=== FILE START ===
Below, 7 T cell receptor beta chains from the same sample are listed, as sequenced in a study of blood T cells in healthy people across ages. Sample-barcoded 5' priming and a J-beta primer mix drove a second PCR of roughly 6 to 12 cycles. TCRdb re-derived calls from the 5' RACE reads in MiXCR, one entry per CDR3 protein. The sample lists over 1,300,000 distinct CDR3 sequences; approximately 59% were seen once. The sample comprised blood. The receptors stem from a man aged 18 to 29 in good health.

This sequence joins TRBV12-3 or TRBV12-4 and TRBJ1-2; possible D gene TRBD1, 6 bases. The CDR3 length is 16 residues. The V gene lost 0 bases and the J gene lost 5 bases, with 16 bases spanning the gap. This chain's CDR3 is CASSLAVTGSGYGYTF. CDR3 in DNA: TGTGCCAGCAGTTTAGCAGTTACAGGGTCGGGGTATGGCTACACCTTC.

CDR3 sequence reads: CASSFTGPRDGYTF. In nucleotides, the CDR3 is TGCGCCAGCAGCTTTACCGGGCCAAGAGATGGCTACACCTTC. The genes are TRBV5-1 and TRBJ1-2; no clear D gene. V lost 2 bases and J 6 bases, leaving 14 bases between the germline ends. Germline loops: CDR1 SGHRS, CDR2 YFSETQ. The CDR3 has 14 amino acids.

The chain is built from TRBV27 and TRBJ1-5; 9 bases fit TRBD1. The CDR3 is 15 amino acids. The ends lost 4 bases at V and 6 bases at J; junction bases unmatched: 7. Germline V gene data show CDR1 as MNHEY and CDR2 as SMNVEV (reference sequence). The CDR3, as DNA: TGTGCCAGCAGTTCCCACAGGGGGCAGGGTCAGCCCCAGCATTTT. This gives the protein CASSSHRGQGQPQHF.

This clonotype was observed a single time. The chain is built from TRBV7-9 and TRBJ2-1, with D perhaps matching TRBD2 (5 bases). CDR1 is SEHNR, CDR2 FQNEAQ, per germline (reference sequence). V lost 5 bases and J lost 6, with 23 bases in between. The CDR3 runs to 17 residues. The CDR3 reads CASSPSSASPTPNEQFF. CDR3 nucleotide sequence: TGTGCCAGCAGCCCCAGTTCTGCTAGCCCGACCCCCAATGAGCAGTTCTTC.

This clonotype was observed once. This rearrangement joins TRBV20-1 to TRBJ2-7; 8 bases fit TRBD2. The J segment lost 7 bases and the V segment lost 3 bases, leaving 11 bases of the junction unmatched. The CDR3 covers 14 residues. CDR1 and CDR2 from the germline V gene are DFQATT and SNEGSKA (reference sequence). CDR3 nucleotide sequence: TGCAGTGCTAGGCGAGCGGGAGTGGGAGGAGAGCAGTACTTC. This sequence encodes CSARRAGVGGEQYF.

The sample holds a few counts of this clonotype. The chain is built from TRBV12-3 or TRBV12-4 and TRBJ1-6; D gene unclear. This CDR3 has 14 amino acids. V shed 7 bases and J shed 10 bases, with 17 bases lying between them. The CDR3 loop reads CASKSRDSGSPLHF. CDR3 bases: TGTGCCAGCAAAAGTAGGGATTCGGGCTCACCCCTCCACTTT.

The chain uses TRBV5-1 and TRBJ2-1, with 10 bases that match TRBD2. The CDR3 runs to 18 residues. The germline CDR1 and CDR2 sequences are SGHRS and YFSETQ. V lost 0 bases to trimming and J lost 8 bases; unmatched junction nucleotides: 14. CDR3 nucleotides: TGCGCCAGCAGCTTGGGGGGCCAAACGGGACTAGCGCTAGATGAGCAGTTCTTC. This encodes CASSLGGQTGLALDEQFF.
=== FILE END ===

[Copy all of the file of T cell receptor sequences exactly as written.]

Below, 7 T cell receptor beta chains from the same sample are listed, as sequenced in a study of blood T cells in healthy people across ages. Sample-barcoded 5' priming and a J-beta primer mix drove a second PCR of roughly 6 to 12 cycles. TCRdb re-derived calls from the 5' RACE reads in MiXCR, one entry per CDR3 protein. The sample lists over 1,300,000 distinct CDR3 sequences; approximately 59% were seen once. The sample comprised blood. The receptors stem from a man aged 18 to 29 in good health.

This sequence joins TRBV12-3 or TRBV12-4 and TRBJ1-2; possible D gene TRBD1, 6 bases. The CDR3 length is 16 residues. The V gene lost 0 bases and the J gene lost 5 bases, with 16 bases spanning the gap. This chain's CDR3 is CASSLAVTGSGYGYTF. CDR3 in DNA: TGTGCCAGCAGTTTAGCAGTTACAGGGTCGGGGTATGGCTACACCTTC.

CDR3 sequence reads: CASSFTGPRDGYTF. In nucleotides, the CDR3 is TGCGCCAGCAGCTTTACCGGGCCAAGAGATGGCTACACCTTC. The genes are TRBV5-1 and TRBJ1-2; no clear D gene. V lost 2 bases and J 6 bases, leaving 14 bases between the germline ends. Germline loops: CDR1 SGHRS, CDR2 YFSETQ. The CDR3 has 14 amino acids.

The chain is built from TRBV27 and TRBJ1-5; 9 bases fit TRBD1. The CDR3 is 15 amino acids. The ends lost 4 bases at V and 6 bases at J; junction bases unmatched: 7. Germline V gene data show CDR1 as MNHEY and CDR2 as SMNVEV (reference sequence). The CDR3, as DNA: TGTGCCAGCAGTTCCCACAGGGGGCAGGGTCAGCCCCAGCATTTT. This gives the protein CASSSHRGQGQPQHF.

This clonotype was observed a single time. The chain is built from TRBV7-9 and TRBJ2-1, with D perhaps matching TRBD2 (5 bases). CDR1 is SEHNR, CDR2 FQNEAQ, per germline (reference sequence). V lost 5 bases and J lost 6, with 23 bases in between. The CDR3 runs to 17 residues. The CDR3 reads CASSPSSASPTPNEQFF. CDR3 nucleotide sequence: TGTGCCAGCAGCCCCAGTTCTGCTAGCCCGACCCCCAATGAGCAGTTCTTC.

This clonotype was observed once. This rearrangement joins TRBV20-1 to TRBJ2-7; 8 bases fit TRBD2. The J segment lost 7 bases and the V segment lost 3 bases, leaving 11 bases of the junction unmatched. The CDR3 covers 14 residues. CDR1 and CDR2 from the germline V gene are DFQATT and SNEGSKA (reference sequence). CDR3 nucleotide sequence: TGCAGTGCTAGGCGAGCGGGAGTGGGAGGAGAGCAGTACTTC. This sequence encodes CSARRAGVGGEQYF.

The sample holds a few counts of this clonotype. The chain is built from TRBV12-3 or TRBV12-4 and TRBJ1-6; D gene unclear. This CDR3 has 14 amino acids. V shed 7 bases and J shed 10 bases, with 17 bases lying between them. The CDR3 loop reads CASKSRDSGSPLHF. CDR3 bases: TGTGCCAGCAAAAGTAGGGATTCGGGCTCACCCCTCCACTTT.

The chain uses TRBV5-1 and TRBJ2-1, with 10 bases that match TRBD2. The CDR3 runs to 18 residues. The germline CDR1 and CDR2 sequences are SGHRS and YFSETQ. V lost 0 bases to trimming and J lost 8 bases; unmatched junction nucleotides: 14. CDR3 nucleotides: TGCGCCAGCAGCTTGGGGGGCCAAACGGGACTAGCGCTAGATGAGCAGTTCTTC. This encodes CASSLGGQTGLALDEQFF.